As the cofounder of, and as the person who does the technical and design work for the journal, I’m — in many ways — in a privilege position to also “archive” it, because a lot about what makes technology interesting for me, archivally anyway, is in the politics that shape access. But the flipside is that I might be too close to the material to even be able to assess the significance of its archive. To archive is always in some ways to assume value. Despite this ambivalence, my goal is to initiate a conversation about what a media archaeology approach might uncover for nomorepotlucks, and in so doing, tease out the ways that archival strategies are always, in part, a product the politics of the social movements from which they emerge, but also of individuals within a movement who are specifically “located.”  Positioning oneself within the archive – as a feminist tactic in itself — brings awareness to how the process of archiving invariably creates for the archive as much as it draws (archaeologically) from it. And I’m obviously not the first person to make that point (but I’m skipping over the Derrida and Foucault references today).

So, if you have a laptop or mobile device, type in: “” – or look up and follow along on the screen, and I’m going to circulate a print copy of the journal as well, so you can see what I’m talking about. I’m also — in thinking about the panel as “opening the archive” going to pass around a USB key with an almost complete collection of the articles, including the latest issue, but not including the video or audio files.

I’m doing this so that we can later talk about what this kind of archive does, what its limits are, how its content circulate, or fail to, and what role the network (or community) plays in the performance of preservation and access at various levels. We can also include in that conversation issues of access, copyright and creative commons licensing—each ideals of ownership–which is the reason some of the audio and video doesn’t circulate as freely as text.

I will be showcasing early iterations of the site, coded in html in 2003, via the Internet Archive Wayback Machine. For the second iteration, created using CMS Textpattern, I will navigate the site by way of backs up copies made onto CDs in 2004 and 2005. Following this, the site shifted to CMS Drupal, which is no longer available online, but for which I’ve exported the database for perusal (in PDF, SQL and XML versions). But first, I will show the current version, featuring issue # 22: Record. If asked what Nomorepotlucks is, most likely the latest iteration of the project speaks loudest.


3 main takeaways from this presentation, up for discussion:

1-    media archaeology allows for a recognition of the archive as a process that necessitates exposing one’s methods for research, recovery, and excavation.

2-    the idea that the archive becomes an act of creation – it is part of the creative process and part of the design thinking and doing – rather than an afterthought, or concern for the future.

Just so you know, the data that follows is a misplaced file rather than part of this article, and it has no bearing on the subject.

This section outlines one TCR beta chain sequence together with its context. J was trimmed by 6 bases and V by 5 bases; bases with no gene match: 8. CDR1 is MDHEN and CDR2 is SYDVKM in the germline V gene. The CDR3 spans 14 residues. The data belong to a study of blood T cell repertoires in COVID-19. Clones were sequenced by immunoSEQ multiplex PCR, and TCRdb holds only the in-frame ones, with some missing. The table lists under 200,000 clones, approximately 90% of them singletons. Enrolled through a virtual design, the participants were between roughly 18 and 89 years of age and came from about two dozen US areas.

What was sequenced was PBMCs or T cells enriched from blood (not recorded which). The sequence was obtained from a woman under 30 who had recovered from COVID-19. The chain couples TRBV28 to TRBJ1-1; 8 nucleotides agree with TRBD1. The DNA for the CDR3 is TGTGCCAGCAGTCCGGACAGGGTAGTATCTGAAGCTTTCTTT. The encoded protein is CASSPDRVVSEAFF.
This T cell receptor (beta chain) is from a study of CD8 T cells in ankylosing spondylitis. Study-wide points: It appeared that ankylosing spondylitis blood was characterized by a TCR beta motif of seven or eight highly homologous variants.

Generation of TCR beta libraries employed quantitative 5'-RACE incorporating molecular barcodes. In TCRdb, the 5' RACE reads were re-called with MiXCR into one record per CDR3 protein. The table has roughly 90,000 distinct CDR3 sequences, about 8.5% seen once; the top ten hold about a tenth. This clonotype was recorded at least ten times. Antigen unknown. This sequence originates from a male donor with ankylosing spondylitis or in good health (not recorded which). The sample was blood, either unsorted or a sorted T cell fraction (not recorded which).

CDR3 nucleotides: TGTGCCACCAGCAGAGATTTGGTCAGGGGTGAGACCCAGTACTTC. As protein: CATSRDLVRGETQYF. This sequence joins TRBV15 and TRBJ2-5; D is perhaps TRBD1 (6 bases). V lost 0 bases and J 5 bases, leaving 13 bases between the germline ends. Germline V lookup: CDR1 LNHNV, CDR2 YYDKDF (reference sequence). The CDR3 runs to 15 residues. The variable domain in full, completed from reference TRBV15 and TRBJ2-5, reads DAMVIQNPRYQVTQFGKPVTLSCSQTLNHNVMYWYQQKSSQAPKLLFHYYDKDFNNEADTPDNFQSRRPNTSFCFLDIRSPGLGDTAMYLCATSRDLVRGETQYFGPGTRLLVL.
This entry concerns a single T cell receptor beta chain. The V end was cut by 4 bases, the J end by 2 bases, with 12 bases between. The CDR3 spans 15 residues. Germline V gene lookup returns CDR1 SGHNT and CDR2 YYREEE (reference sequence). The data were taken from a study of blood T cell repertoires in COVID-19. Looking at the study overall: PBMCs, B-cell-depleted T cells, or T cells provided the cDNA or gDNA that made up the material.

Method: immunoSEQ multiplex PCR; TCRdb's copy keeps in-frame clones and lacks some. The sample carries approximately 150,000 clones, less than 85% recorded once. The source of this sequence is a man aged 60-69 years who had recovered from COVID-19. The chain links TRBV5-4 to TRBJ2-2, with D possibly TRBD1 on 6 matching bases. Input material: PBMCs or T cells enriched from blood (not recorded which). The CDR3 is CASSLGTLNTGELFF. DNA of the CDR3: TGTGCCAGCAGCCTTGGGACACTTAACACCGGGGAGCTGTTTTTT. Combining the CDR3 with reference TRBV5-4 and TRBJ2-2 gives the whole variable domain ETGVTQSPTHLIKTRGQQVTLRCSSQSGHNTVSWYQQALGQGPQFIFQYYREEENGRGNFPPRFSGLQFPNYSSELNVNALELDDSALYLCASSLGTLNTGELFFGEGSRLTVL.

3-    preservation can be positioned as a kind of archival awareness that is equivalent to inhabitation, rather than a statement about ownership and control over culture, or of and over time, and/or of proprietary archival spaces. Inhabitation is about an embodied notion of preservation – which literally means “to be present in” and to occupy.




Google’s Suggestive Archive

“Never forget that Google collects data for a commercial purpose. It is not a public archive. Besides this, the Google search engine is getting more and more ‘polluted’, coming up with useless and predictable search outcomes.” – Lovink 

As you type, Google’s algorithm predicts and displays search queries based on other users’ search activities and the contents of web pages indexed by Google. (ref)

Not everyone sees the same suggestions; it can depend on location and language.

Popularity is also a factor, but some less popular searches might be shown above more popular ones, if Google deems them more relevant. (ref)

Google Autocomplete also has what the company calls a “freshness layer.” If there are terms that suddenly spike in popularity in the short term, these can appear as suggestions, even if they haven’t gained long-term popularity. (ref)

Things about nationality (not religion though) are removed from “suggestions”, as are:

– Hate or violence related suggestions
– Personally identifiable information in suggestions
– Porn & adult-content related suggestions
– Legally mandated removals
– Piracy-related suggestions

Google has been sued a few times over problematic “suggestions”. (ref and ref)

The following is my experiment in our collective mindset, with “suggestions” made by the Google search engine, documented for the past three years… and ongoing.



free speech
hate speech
sex work
tom cruise

References (to explore)

Murphy, Samantha 2012. How a Google Search Travels Around the World [INFOGRAPHIC]

Beall, Jeffrey. 2010. How Google uses metadata to improve search results. The Serials Librarian 59(1): 40–53. Taylor & Francis Group. Link.

Google Autocomplete:

Blachman, Nancy and Jerry Peek. 2011. Google Guide. Part II: Understanding Results. Cached Pages. Posted December 28, 2011.

Google Guide. 2007. Google Help Forum. Google. Technology overview.

Keen, Andrew. Interview with Siva Vaidhyanathan about The Googlization of Everything: How one company is disrupting commerce, culture, and community. SXSW. Link